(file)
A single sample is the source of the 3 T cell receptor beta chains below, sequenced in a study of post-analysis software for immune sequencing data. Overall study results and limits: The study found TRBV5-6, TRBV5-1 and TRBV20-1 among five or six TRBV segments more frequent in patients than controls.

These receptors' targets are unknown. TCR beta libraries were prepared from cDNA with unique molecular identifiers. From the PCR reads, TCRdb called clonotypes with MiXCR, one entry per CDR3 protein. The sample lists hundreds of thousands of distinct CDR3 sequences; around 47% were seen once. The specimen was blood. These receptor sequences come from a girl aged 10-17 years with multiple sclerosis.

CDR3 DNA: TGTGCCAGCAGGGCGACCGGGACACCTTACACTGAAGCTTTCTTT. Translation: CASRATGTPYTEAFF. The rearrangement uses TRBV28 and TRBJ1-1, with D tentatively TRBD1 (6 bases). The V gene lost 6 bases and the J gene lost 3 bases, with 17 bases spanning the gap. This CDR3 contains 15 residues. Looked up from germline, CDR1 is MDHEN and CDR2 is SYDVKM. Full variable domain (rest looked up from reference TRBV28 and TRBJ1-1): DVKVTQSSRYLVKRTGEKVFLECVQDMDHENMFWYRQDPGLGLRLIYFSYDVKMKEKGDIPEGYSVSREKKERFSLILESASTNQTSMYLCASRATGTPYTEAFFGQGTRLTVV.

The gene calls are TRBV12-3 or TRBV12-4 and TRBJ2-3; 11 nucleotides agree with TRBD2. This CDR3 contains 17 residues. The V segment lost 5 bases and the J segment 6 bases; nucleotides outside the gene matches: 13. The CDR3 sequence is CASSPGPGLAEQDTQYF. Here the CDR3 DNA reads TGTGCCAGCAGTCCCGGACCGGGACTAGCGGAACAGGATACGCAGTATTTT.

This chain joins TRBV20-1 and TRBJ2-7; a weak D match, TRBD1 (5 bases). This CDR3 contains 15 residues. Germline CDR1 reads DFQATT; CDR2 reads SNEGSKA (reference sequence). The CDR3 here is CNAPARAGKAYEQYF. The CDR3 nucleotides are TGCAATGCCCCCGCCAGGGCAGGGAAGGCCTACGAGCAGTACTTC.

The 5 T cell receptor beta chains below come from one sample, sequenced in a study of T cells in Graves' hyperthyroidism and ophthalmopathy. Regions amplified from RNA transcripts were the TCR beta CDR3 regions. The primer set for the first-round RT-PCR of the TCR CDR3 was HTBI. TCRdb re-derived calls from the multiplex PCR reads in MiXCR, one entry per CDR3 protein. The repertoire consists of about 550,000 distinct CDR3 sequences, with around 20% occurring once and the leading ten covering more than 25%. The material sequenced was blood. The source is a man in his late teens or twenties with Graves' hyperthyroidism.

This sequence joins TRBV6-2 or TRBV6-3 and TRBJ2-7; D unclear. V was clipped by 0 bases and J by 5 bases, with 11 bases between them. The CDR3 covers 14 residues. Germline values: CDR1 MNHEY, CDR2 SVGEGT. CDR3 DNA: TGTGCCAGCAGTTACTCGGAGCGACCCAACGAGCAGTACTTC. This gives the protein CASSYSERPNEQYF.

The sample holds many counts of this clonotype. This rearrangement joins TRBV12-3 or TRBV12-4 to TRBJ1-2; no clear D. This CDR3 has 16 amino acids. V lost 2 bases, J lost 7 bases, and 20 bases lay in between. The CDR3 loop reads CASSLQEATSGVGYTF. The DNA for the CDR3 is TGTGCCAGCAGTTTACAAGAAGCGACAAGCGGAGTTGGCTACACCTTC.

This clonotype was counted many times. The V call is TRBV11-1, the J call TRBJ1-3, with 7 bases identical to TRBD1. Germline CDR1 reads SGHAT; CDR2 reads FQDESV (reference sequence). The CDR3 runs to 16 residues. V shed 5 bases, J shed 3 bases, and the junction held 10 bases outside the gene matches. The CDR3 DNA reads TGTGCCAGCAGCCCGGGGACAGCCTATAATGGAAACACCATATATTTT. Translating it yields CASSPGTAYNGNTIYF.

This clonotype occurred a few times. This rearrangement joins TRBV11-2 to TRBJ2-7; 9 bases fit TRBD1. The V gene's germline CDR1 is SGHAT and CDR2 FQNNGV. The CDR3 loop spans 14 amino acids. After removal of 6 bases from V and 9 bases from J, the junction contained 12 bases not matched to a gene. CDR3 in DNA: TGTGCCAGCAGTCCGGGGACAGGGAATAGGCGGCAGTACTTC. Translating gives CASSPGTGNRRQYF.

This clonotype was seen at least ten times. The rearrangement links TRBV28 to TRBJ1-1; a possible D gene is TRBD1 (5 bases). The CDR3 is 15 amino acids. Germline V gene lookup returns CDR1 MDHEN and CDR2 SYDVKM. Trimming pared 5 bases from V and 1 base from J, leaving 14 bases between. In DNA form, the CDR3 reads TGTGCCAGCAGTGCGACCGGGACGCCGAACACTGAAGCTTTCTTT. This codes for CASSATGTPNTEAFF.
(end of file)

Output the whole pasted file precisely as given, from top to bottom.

A single sample is the source of the 3 T cell receptor beta chains below, sequenced in a study of post-analysis software for immune sequencing data. Overall study results and limits: The study found TRBV5-6, TRBV5-1 and TRBV20-1 among five or six TRBV segments more frequent in patients than controls.

These receptors' targets are unknown. TCR beta libraries were prepared from cDNA with unique molecular identifiers. From the PCR reads, TCRdb called clonotypes with MiXCR, one entry per CDR3 protein. The sample lists hundreds of thousands of distinct CDR3 sequences; around 47% were seen once. The specimen was blood. These receptor sequences come from a girl aged 10-17 years with multiple sclerosis.

CDR3 DNA: TGTGCCAGCAGGGCGACCGGGACACCTTACACTGAAGCTTTCTTT. Translation: CASRATGTPYTEAFF. The rearrangement uses TRBV28 and TRBJ1-1, with D tentatively TRBD1 (6 bases). The V gene lost 6 bases and the J gene lost 3 bases, with 17 bases spanning the gap. This CDR3 contains 15 residues. Looked up from germline, CDR1 is MDHEN and CDR2 is SYDVKM. Full variable domain (rest looked up from reference TRBV28 and TRBJ1-1): DVKVTQSSRYLVKRTGEKVFLECVQDMDHENMFWYRQDPGLGLRLIYFSYDVKMKEKGDIPEGYSVSREKKERFSLILESASTNQTSMYLCASRATGTPYTEAFFGQGTRLTVV.

The gene calls are TRBV12-3 or TRBV12-4 and TRBJ2-3; 11 nucleotides agree with TRBD2. This CDR3 contains 17 residues. The V segment lost 5 bases and the J segment 6 bases; nucleotides outside the gene matches: 13. The CDR3 sequence is CASSPGPGLAEQDTQYF. Here the CDR3 DNA reads TGTGCCAGCAGTCCCGGACCGGGACTAGCGGAACAGGATACGCAGTATTTT.

This chain joins TRBV20-1 and TRBJ2-7; a weak D match, TRBD1 (5 bases). This CDR3 contains 15 residues. Germline CDR1 reads DFQATT; CDR2 reads SNEGSKA (reference sequence). The CDR3 here is CNAPARAGKAYEQYF. The CDR3 nucleotides are TGCAATGCCCCCGCCAGGGCAGGGAAGGCCTACGAGCAGTACTTC.

The 5 T cell receptor beta chains below come from one sample, sequenced in a study of T cells in Graves' hyperthyroidism and ophthalmopathy. Regions amplified from RNA transcripts were the TCR beta CDR3 regions. The primer set for the first-round RT-PCR of the TCR CDR3 was HTBI. TCRdb re-derived calls from the multiplex PCR reads in MiXCR, one entry per CDR3 protein. The repertoire consists of about 550,000 distinct CDR3 sequences, with around 20% occurring once and the leading ten covering more than 25%. The material sequenced was blood. The source is a man in his late teens or twenties with Graves' hyperthyroidism.

This sequence joins TRBV6-2 or TRBV6-3 and TRBJ2-7; D unclear. V was clipped by 0 bases and J by 5 bases, with 11 bases between them. The CDR3 covers 14 residues. Germline values: CDR1 MNHEY, CDR2 SVGEGT. CDR3 DNA: TGTGCCAGCAGTTACTCGGAGCGACCCAACGAGCAGTACTTC. This gives the protein CASSYSERPNEQYF.

The sample holds many counts of this clonotype. This rearrangement joins TRBV12-3 or TRBV12-4 to TRBJ1-2; no clear D. This CDR3 has 16 amino acids. V lost 2 bases, J lost 7 bases, and 20 bases lay in between. The CDR3 loop reads CASSLQEATSGVGYTF. The DNA for the CDR3 is TGTGCCAGCAGTTTACAAGAAGCGACAAGCGGAGTTGGCTACACCTTC.

This clonotype was counted many times. The V call is TRBV11-1, the J call TRBJ1-3, with 7 bases identical to TRBD1. Germline CDR1 reads SGHAT; CDR2 reads FQDESV (reference sequence). The CDR3 runs to 16 residues. V shed 5 bases, J shed 3 bases, and the junction held 10 bases outside the gene matches. The CDR3 DNA reads TGTGCCAGCAGCCCGGGGACAGCCTATAATGGAAACACCATATATTTT. Translating it yields CASSPGTAYNGNTIYF.

This clonotype occurred a few times. This rearrangement joins TRBV11-2 to TRBJ2-7; 9 bases fit TRBD1. The V gene's germline CDR1 is SGHAT and CDR2 FQNNGV. The CDR3 loop spans 14 amino acids. After removal of 6 bases from V and 9 bases from J, the junction contained 12 bases not matched to a gene. CDR3 in DNA: TGTGCCAGCAGTCCGGGGACAGGGAATAGGCGGCAGTACTTC. Translating gives CASSPGTGNRRQYF.

This clonotype was seen at least ten times. The rearrangement links TRBV28 to TRBJ1-1; a possible D gene is TRBD1 (5 bases). The CDR3 is 15 amino acids. Germline V gene lookup returns CDR1 MDHEN and CDR2 SYDVKM. Trimming pared 5 bases from V and 1 base from J, leaving 14 bases between. In DNA form, the CDR3 reads TGTGCCAGCAGTGCGACCGGGACGCCGAACACTGAAGCTTTCTTT. This codes for CASSATGTPNTEAFF.